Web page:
Five education initiatives that are changing India
These innovations have transformed classroom learning for thousands of students.
- Total Shares
1. Hole in the wall
By literally placing a computer into a hole in the wall, Sugata Mitra devised minimally invasive education, what we will soon realize is the future of learning in the world. Through his experiment he deduced that children would teach themselves if posed with a question or a situation that they needed to understand and that their aptitude to learn is limitless.
Highlighting the bureaucracy of the current education system, he has more than enough proof that children can learn all they need with a mix of Technology, collaboration and encouragement in place of robotic teachers and stressful examinations. He has placed many such computers into the walls of schools across the length and breadth of the country, proving this theory one child at a time.
2. Barefoot college
Barefoot College was started by Bunker Roy in 1975 in a village in Rajasthan. It is essentially a school for the poor where they learn what they find important.
Villagers, mostly women, learn skills such as Architecture, solar engineering, rain water harvesting, education and more so that they can contribute to their society and take pride in their labour. The school has taught numerous illiterate women from over the world solar engineering through which they have gone ahead to their own countries and states and electrified more than a thousand villages. Roy believes that the current education system sets a standard for people that if they cannot match is regarded as failure, instead here they educate themselves with knowledge that is useful to them and flourish.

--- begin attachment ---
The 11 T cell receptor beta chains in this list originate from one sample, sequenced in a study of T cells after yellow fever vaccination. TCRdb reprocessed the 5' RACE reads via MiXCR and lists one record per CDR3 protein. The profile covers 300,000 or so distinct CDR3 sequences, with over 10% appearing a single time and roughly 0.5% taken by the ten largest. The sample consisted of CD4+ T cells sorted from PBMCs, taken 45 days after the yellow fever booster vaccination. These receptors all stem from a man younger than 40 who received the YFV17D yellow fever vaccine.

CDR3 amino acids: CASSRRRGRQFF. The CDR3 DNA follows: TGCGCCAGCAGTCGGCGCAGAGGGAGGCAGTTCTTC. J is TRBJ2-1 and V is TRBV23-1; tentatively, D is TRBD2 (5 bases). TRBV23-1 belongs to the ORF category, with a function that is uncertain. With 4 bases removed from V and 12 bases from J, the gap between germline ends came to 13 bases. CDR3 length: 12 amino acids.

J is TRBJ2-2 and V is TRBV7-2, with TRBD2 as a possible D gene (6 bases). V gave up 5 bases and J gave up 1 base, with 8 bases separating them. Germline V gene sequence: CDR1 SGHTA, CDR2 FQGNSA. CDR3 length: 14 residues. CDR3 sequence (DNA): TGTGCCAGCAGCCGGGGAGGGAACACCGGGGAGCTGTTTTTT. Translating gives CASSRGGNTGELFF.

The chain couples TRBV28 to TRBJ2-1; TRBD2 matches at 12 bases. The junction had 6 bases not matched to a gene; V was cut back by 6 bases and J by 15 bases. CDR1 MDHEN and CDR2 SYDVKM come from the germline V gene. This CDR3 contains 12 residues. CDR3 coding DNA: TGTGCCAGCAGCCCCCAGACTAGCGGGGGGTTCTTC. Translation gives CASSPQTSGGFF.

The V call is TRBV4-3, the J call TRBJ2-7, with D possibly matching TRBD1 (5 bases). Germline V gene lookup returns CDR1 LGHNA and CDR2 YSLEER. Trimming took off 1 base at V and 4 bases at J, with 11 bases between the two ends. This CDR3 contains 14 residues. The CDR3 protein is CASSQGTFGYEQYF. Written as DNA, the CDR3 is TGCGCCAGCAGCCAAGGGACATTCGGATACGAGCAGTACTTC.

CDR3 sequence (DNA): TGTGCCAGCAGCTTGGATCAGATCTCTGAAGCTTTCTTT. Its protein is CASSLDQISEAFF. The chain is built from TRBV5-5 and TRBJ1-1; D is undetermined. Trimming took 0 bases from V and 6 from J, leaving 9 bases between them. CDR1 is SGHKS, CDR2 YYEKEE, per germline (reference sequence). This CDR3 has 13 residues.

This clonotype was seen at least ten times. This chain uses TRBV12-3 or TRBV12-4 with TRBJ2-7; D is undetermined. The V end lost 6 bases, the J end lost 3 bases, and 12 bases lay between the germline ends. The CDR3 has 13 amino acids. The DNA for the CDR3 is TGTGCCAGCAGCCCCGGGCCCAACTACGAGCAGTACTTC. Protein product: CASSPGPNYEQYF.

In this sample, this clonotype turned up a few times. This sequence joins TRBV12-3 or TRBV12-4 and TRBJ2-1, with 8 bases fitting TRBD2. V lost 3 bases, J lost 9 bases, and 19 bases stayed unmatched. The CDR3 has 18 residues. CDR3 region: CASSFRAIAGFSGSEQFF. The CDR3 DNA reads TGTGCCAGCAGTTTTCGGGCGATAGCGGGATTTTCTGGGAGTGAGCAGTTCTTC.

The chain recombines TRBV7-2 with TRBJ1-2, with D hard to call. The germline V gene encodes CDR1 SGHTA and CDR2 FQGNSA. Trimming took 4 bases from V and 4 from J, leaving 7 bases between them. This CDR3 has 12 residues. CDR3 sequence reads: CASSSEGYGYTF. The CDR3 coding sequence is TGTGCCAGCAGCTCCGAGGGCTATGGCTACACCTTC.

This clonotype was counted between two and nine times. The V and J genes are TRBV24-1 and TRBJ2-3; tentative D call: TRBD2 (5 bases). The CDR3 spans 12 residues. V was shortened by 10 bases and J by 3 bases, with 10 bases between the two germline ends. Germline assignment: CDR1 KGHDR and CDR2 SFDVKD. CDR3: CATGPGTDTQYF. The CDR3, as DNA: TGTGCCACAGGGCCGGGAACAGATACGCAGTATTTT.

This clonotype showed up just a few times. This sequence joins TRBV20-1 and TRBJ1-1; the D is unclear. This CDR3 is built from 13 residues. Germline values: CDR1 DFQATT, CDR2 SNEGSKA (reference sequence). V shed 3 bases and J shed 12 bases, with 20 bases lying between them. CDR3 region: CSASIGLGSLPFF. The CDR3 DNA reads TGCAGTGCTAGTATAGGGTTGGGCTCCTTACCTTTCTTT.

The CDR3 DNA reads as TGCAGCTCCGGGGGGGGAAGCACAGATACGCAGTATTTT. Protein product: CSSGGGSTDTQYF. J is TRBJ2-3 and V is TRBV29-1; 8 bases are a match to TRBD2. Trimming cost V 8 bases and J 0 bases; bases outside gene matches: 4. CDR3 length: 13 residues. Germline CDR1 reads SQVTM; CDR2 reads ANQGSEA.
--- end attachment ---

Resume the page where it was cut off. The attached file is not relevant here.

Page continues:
3. Pravah- SMILE
Pravah's SMILE (Student's Mobilization Initiative for Learning through Exposure) is one of their oldest running initiatives in New Delhi.
It basically believes in volunteering as a means of exposure for students so that they can grow as responsible and aware individuals who go on to become an integral part of their society.By removing them from their comfort zones and protected bubbles, it gives them essential practical experience that teaches them what a classroom cannot in twenty years of education. Young individuals learn to look beyond themselves, extend their responsibility to the world around them and rid them of the false sense of entitlement that most youngsters seem to imbibe these days.
Thousands of volunteers from all strata of life come together through Pratham to give underprivileged children an education that equals the quality that a paid teacher might give in a privileged school.
The initiative started in Mumbai but has now spread all over the country.
Massive Open Online Courses or MOOCs started picking up post 2012 and have been a revolutionary movement in education by themselves. Through providers such as Coursera and Edx, along with individual universities, the best courses in the world on every conceivable topic are now accessible by anyone with a computer and an internet connection.
Pre-recorded lectures by expert professors, interactive forums and tests make sure a student gets a full course experience sitting in his pyjamas at home.